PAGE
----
Born in Dublin, Ireland, in 1945, Sean Scully spent most of his childhood and adolescence in south London, where, before he was even ten years old, he knew he would devote his life to making art. Shortly after leaving school in the mid 1960s, he enrolled at Croydon College of Art, and it was here that he first encountered Abstract Expressionism and Op Art. Influenced by figures on both sides of the Atlantic, including Mark Rothko and Bridget Riley, Scully abandoned his early figurative work, and during his studies at Newcastle University in the late 1960s and early 1970s, began formulating his own abstract language, based on the grid. It was not until he moved to the United States in the mid 1970s, however, where he encountered minimalism, that he first broke free from the grid, and from what he has described the binding, horizontal and vertical. It was at this time that he produced his first works that were composed entirely of horizontal bands and lines. Writing from Zurich in March 2006 about this significant epiphany in his nascent oeuvre, Scully reflects: It's habitual to think of abstraction as abstract. But it's not, it's a self-portrait. A portrait of personal conditions, one could say. I left London, and its stability, for New York, and its instability. Correspondingly, I dropped the vertical out of the paintings, along with my own personal architecture, so that I could travel along my own horizon.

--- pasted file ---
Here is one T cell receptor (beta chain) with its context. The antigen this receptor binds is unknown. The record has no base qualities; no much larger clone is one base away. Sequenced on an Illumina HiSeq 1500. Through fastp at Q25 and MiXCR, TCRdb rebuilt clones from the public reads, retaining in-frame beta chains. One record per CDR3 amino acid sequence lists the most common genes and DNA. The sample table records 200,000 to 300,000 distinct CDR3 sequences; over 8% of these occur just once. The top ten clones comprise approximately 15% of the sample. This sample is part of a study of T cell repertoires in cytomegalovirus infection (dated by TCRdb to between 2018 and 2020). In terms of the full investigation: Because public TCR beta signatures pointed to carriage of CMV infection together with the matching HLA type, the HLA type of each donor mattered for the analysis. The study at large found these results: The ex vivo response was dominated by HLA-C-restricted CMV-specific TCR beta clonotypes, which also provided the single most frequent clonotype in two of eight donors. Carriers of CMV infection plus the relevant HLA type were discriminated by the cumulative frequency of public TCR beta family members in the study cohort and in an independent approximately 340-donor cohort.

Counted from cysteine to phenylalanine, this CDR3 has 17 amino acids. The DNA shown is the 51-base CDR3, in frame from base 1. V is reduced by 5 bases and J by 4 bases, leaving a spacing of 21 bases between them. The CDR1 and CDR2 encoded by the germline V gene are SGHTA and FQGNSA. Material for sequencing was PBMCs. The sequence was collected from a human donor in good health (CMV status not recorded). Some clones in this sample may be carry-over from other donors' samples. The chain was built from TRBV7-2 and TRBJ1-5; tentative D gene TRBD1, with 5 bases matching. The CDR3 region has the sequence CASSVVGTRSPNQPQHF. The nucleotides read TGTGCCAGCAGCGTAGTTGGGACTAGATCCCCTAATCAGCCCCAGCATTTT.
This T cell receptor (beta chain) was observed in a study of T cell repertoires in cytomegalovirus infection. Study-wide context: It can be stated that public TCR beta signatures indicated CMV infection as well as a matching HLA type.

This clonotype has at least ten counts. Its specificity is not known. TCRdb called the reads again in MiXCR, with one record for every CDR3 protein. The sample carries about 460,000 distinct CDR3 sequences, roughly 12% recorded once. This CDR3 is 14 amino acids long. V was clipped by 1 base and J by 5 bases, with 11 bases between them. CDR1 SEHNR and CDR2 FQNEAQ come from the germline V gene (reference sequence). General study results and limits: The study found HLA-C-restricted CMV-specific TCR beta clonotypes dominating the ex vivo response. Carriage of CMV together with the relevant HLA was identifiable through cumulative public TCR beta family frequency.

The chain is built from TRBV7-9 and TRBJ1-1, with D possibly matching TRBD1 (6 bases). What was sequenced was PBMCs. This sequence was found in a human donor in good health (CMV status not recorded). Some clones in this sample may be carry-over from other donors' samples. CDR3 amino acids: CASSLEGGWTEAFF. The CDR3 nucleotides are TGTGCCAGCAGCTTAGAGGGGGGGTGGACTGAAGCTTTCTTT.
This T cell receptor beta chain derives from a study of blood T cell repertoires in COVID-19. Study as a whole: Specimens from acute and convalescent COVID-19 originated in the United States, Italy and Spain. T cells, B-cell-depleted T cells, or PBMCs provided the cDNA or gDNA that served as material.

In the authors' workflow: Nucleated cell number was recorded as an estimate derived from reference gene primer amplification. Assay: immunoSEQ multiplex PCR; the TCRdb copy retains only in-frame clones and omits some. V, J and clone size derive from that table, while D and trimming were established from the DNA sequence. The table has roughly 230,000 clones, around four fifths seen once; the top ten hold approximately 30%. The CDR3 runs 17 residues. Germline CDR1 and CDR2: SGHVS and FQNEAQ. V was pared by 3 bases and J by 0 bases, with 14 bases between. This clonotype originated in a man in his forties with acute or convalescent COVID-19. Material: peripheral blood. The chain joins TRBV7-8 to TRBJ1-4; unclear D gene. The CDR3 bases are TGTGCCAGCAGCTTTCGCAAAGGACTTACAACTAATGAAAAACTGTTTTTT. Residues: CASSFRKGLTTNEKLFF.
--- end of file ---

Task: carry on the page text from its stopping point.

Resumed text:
Now dividing his time between New York, Germany and Spain, Scully's journey with the languages of abstraction has evolved into a veritable odyssey, the horizontals and horizons perhaps pursued most clearly today in Scully's ongoing series Landline, which brings ideas of abstraction into dialogue with the landscape. Alongside several notable examples from this series, the exhibition also includes works from another major series, Wall of Light, which began in 1998 and brought together horizontal and vertical bars in part inspired by several trips by the artist to Mexico since the early 1980s, and the remarkable qualities of light he observed falling on ancient stone walls there. Walls, especially old ones, are custodians of memory, witnesses to the passages of human beings, surfaces that bear the traces of history, he has said.